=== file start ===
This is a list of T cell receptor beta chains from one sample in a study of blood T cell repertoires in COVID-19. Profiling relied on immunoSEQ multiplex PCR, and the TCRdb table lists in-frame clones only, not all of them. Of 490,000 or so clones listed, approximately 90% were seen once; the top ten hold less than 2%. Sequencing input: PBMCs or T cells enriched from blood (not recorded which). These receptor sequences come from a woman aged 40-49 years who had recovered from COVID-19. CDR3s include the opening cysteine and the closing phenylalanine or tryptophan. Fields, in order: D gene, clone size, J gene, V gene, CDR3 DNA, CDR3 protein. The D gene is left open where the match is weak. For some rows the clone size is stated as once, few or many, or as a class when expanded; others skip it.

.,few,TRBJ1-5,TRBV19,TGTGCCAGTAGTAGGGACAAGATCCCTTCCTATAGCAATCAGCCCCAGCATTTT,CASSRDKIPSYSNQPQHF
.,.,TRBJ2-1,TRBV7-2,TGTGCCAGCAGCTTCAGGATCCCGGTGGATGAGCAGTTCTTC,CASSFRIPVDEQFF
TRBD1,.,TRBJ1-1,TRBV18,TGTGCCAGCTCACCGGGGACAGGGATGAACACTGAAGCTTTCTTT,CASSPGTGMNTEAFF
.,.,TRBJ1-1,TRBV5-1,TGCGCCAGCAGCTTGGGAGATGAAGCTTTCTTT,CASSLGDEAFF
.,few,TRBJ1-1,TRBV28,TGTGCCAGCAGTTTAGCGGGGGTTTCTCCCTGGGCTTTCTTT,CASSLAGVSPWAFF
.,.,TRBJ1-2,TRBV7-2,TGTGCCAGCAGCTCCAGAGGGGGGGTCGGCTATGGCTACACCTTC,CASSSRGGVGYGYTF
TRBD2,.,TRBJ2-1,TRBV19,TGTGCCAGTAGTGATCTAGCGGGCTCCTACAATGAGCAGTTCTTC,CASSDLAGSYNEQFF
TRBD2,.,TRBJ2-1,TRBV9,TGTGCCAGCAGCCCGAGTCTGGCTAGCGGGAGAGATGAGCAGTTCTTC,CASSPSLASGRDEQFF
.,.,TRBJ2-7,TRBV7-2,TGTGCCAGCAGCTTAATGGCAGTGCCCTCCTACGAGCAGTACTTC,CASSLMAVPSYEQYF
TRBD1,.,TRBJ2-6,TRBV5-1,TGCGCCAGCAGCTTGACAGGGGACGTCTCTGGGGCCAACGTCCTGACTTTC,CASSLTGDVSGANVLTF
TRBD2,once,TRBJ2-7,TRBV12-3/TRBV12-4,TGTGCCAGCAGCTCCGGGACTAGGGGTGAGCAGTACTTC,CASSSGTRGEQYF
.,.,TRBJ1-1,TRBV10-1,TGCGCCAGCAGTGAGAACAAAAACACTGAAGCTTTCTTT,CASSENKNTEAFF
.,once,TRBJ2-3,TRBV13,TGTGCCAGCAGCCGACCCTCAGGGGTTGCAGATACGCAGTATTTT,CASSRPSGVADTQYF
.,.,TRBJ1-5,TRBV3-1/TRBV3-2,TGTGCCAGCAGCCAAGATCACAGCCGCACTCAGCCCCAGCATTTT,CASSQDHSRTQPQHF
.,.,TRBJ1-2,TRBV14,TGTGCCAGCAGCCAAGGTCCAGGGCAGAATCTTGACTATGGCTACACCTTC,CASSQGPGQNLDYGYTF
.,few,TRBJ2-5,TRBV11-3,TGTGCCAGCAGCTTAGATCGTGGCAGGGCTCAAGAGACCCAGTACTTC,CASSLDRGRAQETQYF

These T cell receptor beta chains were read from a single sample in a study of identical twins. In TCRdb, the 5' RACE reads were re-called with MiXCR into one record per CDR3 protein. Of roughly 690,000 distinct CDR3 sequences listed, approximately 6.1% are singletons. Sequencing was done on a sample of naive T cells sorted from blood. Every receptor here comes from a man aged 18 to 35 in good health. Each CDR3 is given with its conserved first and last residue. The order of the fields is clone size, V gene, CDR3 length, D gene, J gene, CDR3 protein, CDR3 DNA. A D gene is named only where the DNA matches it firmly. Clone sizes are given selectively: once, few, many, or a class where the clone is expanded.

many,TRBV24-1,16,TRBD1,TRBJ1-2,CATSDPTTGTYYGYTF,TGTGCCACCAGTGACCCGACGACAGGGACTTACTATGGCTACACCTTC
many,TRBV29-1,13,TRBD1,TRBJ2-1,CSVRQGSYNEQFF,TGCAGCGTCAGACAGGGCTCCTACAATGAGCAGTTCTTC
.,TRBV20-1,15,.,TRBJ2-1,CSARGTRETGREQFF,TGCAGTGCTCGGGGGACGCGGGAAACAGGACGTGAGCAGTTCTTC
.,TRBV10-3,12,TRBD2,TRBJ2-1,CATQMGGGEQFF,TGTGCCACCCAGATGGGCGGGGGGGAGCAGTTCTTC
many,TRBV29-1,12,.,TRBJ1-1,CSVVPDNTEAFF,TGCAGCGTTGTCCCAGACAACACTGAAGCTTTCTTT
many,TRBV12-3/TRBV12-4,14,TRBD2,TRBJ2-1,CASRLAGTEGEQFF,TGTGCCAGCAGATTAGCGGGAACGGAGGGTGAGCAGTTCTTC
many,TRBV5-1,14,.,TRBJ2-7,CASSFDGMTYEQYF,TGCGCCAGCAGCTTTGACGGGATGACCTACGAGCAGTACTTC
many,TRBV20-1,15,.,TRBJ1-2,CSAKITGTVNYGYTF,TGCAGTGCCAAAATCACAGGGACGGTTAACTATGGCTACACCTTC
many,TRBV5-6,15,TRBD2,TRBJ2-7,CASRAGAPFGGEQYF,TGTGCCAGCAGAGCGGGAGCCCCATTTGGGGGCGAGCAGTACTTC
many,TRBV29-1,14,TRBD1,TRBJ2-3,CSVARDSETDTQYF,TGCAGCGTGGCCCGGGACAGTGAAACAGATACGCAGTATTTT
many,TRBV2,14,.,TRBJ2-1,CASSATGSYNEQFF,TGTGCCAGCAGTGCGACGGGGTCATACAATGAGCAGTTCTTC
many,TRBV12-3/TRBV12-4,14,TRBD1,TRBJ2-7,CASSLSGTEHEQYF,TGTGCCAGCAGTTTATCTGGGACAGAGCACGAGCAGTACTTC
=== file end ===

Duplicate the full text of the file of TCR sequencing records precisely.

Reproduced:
This is a list of T cell receptor beta chains from one sample in a study of blood T cell repertoires in COVID-19. Profiling relied on immunoSEQ multiplex PCR, and the TCRdb table lists in-frame clones only, not all of them. Of 490,000 or so clones listed, approximately 90% were seen once; the top ten hold less than 2%. Sequencing input: PBMCs or T cells enriched from blood (not recorded which). These receptor sequences come from a woman aged 40-49 years who had recovered from COVID-19. CDR3s include the opening cysteine and the closing phenylalanine or tryptophan. Fields, in order: D gene, clone size, J gene, V gene, CDR3 DNA, CDR3 protein. The D gene is left open where the match is weak. For some rows the clone size is stated as once, few or many, or as a class when expanded; others skip it.

.,few,TRBJ1-5,TRBV19,TGTGCCAGTAGTAGGGACAAGATCCCTTCCTATAGCAATCAGCCCCAGCATTTT,CASSRDKIPSYSNQPQHF
.,.,TRBJ2-1,TRBV7-2,TGTGCCAGCAGCTTCAGGATCCCGGTGGATGAGCAGTTCTTC,CASSFRIPVDEQFF
TRBD1,.,TRBJ1-1,TRBV18,TGTGCCAGCTCACCGGGGACAGGGATGAACACTGAAGCTTTCTTT,CASSPGTGMNTEAFF
.,.,TRBJ1-1,TRBV5-1,TGCGCCAGCAGCTTGGGAGATGAAGCTTTCTTT,CASSLGDEAFF
.,few,TRBJ1-1,TRBV28,TGTGCCAGCAGTTTAGCGGGGGTTTCTCCCTGGGCTTTCTTT,CASSLAGVSPWAFF
.,.,TRBJ1-2,TRBV7-2,TGTGCCAGCAGCTCCAGAGGGGGGGTCGGCTATGGCTACACCTTC,CASSSRGGVGYGYTF
TRBD2,.,TRBJ2-1,TRBV19,TGTGCCAGTAGTGATCTAGCGGGCTCCTACAATGAGCAGTTCTTC,CASSDLAGSYNEQFF
TRBD2,.,TRBJ2-1,TRBV9,TGTGCCAGCAGCCCGAGTCTGGCTAGCGGGAGAGATGAGCAGTTCTTC,CASSPSLASGRDEQFF
.,.,TRBJ2-7,TRBV7-2,TGTGCCAGCAGCTTAATGGCAGTGCCCTCCTACGAGCAGTACTTC,CASSLMAVPSYEQYF
TRBD1,.,TRBJ2-6,TRBV5-1,TGCGCCAGCAGCTTGACAGGGGACGTCTCTGGGGCCAACGTCCTGACTTTC,CASSLTGDVSGANVLTF
TRBD2,once,TRBJ2-7,TRBV12-3/TRBV12-4,TGTGCCAGCAGCTCCGGGACTAGGGGTGAGCAGTACTTC,CASSSGTRGEQYF
.,.,TRBJ1-1,TRBV10-1,TGCGCCAGCAGTGAGAACAAAAACACTGAAGCTTTCTTT,CASSENKNTEAFF
.,once,TRBJ2-3,TRBV13,TGTGCCAGCAGCCGACCCTCAGGGGTTGCAGATACGCAGTATTTT,CASSRPSGVADTQYF
.,.,TRBJ1-5,TRBV3-1/TRBV3-2,TGTGCCAGCAGCCAAGATCACAGCCGCACTCAGCCCCAGCATTTT,CASSQDHSRTQPQHF
.,.,TRBJ1-2,TRBV14,TGTGCCAGCAGCCAAGGTCCAGGGCAGAATCTTGACTATGGCTACACCTTC,CASSQGPGQNLDYGYTF
.,few,TRBJ2-5,TRBV11-3,TGTGCCAGCAGCTTAGATCGTGGCAGGGCTCAAGAGACCCAGTACTTC,CASSLDRGRAQETQYF

These T cell receptor beta chains were read from a single sample in a study of identical twins. In TCRdb, the 5' RACE reads were re-called with MiXCR into one record per CDR3 protein. Of roughly 690,000 distinct CDR3 sequences listed, approximately 6.1% are singletons. Sequencing was done on a sample of naive T cells sorted from blood. Every receptor here comes from a man aged 18 to 35 in good health. Each CDR3 is given with its conserved first and last residue. The order of the fields is clone size, V gene, CDR3 length, D gene, J gene, CDR3 protein, CDR3 DNA. A D gene is named only where the DNA matches it firmly. Clone sizes are given selectively: once, few, many, or a class where the clone is expanded.

many,TRBV24-1,16,TRBD1,TRBJ1-2,CATSDPTTGTYYGYTF,TGTGCCACCAGTGACCCGACGACAGGGACTTACTATGGCTACACCTTC
many,TRBV29-1,13,TRBD1,TRBJ2-1,CSVRQGSYNEQFF,TGCAGCGTCAGACAGGGCTCCTACAATGAGCAGTTCTTC
.,TRBV20-1,15,.,TRBJ2-1,CSARGTRETGREQFF,TGCAGTGCTCGGGGGACGCGGGAAACAGGACGTGAGCAGTTCTTC
.,TRBV10-3,12,TRBD2,TRBJ2-1,CATQMGGGEQFF,TGTGCCACCCAGATGGGCGGGGGGGAGCAGTTCTTC
many,TRBV29-1,12,.,TRBJ1-1,CSVVPDNTEAFF,TGCAGCGTTGTCCCAGACAACACTGAAGCTTTCTTT
many,TRBV12-3/TRBV12-4,14,TRBD2,TRBJ2-1,CASRLAGTEGEQFF,TGTGCCAGCAGATTAGCGGGAACGGAGGGTGAGCAGTTCTTC
many,TRBV5-1,14,.,TRBJ2-7,CASSFDGMTYEQYF,TGCGCCAGCAGCTTTGACGGGATGACCTACGAGCAGTACTTC
many,TRBV20-1,15,.,TRBJ1-2,CSAKITGTVNYGYTF,TGCAGTGCCAAAATCACAGGGACGGTTAACTATGGCTACACCTTC
many,TRBV5-6,15,TRBD2,TRBJ2-7,CASRAGAPFGGEQYF,TGTGCCAGCAGAGCGGGAGCCCCATTTGGGGGCGAGCAGTACTTC
many,TRBV29-1,14,TRBD1,TRBJ2-3,CSVARDSETDTQYF,TGCAGCGTGGCCCGGGACAGTGAAACAGATACGCAGTATTTT
many,TRBV2,14,.,TRBJ2-1,CASSATGSYNEQFF,TGTGCCAGCAGTGCGACGGGGTCATACAATGAGCAGTTCTTC
many,TRBV12-3/TRBV12-4,14,TRBD1,TRBJ2-7,CASSLSGTEHEQYF,TGTGCCAGCAGTTTATCTGGGACAGAGCACGAGCAGTACTTC